MUSIC - Evangeline - The made-in-Canada musical, which cost $1.5-million to produce, can be yours for 25 bucks. Evangeline, Ted Dykstra’s stage adaptation of Longfellow’s epic exercise in dactylic hexameter, was the centrepiece of the Charlottetown Festival’s 50th anniversary celebration a year ago. Next week, the cast recording of the love story set amid the Great Expulsion of the Acadian people from the Maritimes will be available on iTunes. “Fair was she to behold, that maiden of 17 summers,” Longfellow wrote in 1847. More than a century later, Chuck Berry, a poet of a rock ’n’ roll sort, wrote of a damsel “too cute to be a minute over 17.” So who’s that standing over by the record machine? It’s Evangeline. (July 29) Brad Wheeler
VISUAL ARTS - Before and after the Horizon: Anishinaabe Artists of the Great Lakes - First Nations and Inuit works are now such an integral part of mainstream contemporary art-making and art exhibition it’s easy to forget it has been only eight years since Norval Morrisseau became the first First Nations’ artist to score a big solo show at the National Gallery in Ottawa. Fittingly, Morrisseau is a big part of Before and after the Horizon: Anishinaabe Artists of the Great Lakes that, following a 10-month berth at the New York branch of the National Museum of the American Indian, arrives this week at the Art Gallery of Ontario in Toronto. The show also includes pieces by Daphne Odjig, Keesic Douglas and Blake Debassige, as well as traditional Anishinaabe art. The AGO is also hosting two site-specific commissions, The Seven Grandfathers by Robert Houle and Bonnie Devine’s Battle for the Woodlands. (Through Nov. 25) James Adams
THEATRE - The Winter’s Tale - It has been more than 20 years since actor Lisa Wolpe founded her celebrated Los Angeles Women’s Shakespeare Company. Now Wolpe – a master Shakespearean actor who has played more of the Bard’s male roles than any woman in history, according to LAWSC – has travelled to Vancouver to direct the inaugural production of a new women’s theatre collective, Classic Chic Productions (tag line: “An all-female ensemble dedicated to performing the classics. ’Cause why should the boys have all the fun?”). The Winter’s Tale cast includes Classic Chic production manager Corina Akeson as King Leontes. (July 26-Aug 9, PAL Studio Theatre, Vancouver.) Marsha Lederman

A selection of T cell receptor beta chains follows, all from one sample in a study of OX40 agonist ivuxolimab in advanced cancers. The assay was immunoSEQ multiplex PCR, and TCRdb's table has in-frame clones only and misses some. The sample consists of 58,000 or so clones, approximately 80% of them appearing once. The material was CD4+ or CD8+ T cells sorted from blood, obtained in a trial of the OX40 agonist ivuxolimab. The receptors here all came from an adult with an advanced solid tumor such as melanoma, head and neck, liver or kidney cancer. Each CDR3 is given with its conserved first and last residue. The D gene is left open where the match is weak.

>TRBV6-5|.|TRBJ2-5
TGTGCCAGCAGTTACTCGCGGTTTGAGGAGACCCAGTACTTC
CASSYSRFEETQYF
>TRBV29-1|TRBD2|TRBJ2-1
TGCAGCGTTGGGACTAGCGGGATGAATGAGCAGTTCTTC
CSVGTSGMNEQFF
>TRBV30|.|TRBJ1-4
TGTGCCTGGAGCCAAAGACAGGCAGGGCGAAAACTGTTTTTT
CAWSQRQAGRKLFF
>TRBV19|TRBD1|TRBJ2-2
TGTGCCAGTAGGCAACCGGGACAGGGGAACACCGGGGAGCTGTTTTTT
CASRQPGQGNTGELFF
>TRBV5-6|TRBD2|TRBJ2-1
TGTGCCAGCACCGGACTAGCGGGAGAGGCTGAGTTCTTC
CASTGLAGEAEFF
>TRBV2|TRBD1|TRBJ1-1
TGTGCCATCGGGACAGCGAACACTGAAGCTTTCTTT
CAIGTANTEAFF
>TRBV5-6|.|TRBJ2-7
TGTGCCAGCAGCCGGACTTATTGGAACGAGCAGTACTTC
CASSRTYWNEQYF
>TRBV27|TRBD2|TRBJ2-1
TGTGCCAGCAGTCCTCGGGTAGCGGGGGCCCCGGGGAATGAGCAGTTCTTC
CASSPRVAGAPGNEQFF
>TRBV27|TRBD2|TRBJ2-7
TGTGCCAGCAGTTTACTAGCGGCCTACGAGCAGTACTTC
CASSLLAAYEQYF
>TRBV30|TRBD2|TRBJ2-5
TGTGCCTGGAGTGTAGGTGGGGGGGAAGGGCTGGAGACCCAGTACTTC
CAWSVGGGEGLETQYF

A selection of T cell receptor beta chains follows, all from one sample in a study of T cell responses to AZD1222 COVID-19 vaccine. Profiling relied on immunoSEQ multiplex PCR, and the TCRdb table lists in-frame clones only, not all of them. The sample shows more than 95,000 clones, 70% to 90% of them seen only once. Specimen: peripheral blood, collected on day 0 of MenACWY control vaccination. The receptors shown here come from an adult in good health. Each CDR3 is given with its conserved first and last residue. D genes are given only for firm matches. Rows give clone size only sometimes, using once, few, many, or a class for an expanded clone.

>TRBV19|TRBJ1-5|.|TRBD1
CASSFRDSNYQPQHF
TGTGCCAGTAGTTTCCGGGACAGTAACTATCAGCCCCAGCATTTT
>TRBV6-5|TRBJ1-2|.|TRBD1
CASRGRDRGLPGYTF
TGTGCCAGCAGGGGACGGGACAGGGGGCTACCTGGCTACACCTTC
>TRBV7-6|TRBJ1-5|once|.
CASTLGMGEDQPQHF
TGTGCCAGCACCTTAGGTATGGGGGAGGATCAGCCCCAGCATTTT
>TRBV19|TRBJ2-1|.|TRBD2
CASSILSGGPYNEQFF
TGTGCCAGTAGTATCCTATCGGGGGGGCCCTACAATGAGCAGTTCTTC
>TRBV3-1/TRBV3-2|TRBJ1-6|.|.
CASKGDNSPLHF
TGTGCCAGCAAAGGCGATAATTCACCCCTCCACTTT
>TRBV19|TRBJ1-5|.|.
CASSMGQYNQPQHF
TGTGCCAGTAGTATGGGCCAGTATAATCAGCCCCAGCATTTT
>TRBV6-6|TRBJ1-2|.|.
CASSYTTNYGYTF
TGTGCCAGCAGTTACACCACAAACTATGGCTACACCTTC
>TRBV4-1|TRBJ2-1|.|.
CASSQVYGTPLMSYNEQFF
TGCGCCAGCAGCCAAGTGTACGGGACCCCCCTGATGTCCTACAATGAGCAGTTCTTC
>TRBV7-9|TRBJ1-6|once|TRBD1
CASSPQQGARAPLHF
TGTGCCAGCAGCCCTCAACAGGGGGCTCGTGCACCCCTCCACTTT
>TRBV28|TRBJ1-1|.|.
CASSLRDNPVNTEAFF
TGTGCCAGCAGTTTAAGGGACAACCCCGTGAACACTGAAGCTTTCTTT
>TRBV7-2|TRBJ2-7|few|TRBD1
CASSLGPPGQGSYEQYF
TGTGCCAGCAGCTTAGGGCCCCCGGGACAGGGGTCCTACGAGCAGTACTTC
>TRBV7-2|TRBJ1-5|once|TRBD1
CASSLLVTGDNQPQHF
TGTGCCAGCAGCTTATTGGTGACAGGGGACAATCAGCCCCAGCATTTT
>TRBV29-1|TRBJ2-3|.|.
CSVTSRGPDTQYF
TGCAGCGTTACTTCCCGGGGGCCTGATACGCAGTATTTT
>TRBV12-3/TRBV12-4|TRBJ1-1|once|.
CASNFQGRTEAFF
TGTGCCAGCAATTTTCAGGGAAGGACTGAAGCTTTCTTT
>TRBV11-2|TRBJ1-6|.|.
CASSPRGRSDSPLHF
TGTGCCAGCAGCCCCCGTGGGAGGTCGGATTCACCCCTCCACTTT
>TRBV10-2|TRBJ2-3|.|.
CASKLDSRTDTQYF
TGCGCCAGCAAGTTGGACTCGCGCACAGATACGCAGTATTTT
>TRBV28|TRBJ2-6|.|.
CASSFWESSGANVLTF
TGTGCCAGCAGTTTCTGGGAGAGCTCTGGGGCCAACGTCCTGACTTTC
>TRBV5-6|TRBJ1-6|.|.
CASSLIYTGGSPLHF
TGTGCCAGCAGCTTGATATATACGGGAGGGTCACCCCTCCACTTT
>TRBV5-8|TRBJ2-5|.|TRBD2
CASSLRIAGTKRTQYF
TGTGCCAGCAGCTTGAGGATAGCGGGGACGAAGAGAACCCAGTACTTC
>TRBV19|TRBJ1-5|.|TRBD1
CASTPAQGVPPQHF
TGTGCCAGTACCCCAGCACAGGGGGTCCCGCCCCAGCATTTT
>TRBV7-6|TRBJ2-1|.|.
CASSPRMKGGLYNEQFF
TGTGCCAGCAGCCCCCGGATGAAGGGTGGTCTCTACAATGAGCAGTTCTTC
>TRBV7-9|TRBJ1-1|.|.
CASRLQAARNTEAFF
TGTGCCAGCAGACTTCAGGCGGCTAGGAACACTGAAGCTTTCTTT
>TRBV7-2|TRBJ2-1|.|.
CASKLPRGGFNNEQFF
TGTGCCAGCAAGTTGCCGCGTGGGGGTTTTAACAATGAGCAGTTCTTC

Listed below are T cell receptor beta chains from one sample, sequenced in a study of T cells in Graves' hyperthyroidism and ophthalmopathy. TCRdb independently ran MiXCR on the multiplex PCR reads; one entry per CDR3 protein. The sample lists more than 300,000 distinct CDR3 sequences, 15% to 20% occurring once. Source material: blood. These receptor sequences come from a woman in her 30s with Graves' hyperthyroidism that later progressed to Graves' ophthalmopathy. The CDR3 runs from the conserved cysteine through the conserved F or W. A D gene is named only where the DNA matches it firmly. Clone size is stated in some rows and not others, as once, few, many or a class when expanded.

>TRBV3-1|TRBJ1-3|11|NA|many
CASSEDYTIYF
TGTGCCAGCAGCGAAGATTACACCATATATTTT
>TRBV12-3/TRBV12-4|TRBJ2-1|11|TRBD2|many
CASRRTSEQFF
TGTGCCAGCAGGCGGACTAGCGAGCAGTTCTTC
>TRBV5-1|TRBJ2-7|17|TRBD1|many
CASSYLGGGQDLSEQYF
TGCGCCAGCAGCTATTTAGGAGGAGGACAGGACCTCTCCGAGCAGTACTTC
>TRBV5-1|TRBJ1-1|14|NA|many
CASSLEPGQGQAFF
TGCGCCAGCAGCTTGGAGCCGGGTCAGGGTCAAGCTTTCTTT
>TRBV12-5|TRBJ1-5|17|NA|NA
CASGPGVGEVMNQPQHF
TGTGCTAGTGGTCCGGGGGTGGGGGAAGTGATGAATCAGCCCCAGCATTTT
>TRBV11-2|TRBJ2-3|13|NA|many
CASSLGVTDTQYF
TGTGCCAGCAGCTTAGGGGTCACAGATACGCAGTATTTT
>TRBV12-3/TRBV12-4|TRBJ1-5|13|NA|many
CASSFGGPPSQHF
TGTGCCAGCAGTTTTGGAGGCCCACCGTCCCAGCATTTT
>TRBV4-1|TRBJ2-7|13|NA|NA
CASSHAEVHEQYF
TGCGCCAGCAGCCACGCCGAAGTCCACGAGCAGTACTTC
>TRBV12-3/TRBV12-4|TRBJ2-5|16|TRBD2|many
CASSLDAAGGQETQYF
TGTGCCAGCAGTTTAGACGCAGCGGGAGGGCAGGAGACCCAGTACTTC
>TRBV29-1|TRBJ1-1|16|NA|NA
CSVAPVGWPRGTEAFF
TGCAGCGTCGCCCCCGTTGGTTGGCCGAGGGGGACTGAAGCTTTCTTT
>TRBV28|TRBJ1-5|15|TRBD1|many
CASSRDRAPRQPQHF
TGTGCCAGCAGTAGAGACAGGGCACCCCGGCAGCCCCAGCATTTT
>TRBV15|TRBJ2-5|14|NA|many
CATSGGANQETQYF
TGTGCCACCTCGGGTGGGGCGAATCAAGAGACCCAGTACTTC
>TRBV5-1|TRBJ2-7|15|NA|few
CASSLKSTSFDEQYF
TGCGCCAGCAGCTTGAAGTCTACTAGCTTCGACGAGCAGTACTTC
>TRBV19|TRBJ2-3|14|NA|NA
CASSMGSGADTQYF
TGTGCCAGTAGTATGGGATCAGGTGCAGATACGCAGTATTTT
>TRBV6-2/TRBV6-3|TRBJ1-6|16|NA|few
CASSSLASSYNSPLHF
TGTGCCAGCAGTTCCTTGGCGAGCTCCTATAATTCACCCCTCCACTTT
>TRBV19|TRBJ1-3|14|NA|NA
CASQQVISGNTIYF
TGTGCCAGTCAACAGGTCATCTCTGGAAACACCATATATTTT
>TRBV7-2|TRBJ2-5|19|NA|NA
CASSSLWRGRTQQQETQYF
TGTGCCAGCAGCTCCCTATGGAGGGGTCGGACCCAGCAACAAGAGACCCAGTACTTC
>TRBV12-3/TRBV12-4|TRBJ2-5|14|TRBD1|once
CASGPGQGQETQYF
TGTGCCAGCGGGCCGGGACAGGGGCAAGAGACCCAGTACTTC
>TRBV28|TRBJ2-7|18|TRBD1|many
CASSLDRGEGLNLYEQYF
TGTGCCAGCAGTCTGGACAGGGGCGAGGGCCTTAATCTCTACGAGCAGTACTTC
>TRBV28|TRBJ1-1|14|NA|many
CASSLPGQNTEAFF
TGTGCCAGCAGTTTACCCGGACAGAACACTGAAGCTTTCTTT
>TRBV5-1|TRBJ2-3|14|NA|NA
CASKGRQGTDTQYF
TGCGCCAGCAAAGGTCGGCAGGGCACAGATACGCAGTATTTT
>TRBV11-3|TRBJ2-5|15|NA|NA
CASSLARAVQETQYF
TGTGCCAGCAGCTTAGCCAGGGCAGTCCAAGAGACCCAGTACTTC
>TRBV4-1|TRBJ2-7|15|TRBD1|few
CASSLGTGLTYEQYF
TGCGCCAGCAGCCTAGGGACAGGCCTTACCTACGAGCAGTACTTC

TELEVISION - Running Wild with Bear Grylls - Never underestimate the viewer appeal of shirtless young men in the summertime. Booked for a six-episode run, this new unscripted series follows buff British survivalist Bear Grylls roughing it in the bush with celebrities determined to prove their physical mettle. In the opener, Bear and former Disney kid Zac Efron are dropped into the northeast Appalachian Mountains and both men are stripped to the waist before the first commercial break. Taking the plunge with Bear in weeks to come: Channing Tatum, Ben Stiller and, be still my heart, Tom Arnold. (NBC, Global, 8 p.m., July 28) Andrew Ryan
(NBC/BGV - Delbert Shoopman/NBC)
SCULPTURE - Be Mysterious - Be Mysterious, a new exhibition at the Banff Centre’s Walter Phillips Gallery, features work by artists who have reimagined commonplace items and turned them into sculptural works – transforming practicality into art and posing the possibility of alternative relationships with everyday objects. The inversion can be whimsical, surprising, thought-provoking and really fun. The lobby offers Montreal-based artist Mark Clintberg’s audio work, Quiet Disco, with a vinyl LP’s muffled throbbing bass suggesting a party or dance club next door, just out of reach. Inside the gallery, you can toss your own items into Singapore- and Glasgow-based artist Joo Choon Lin’s Your Eyes are Stupid – essentially a cauldron of amorphous goo – and watch them be absorbed, and thus incorporated, into the art piece. (Aug. 2-Oct. 19.) M.L.
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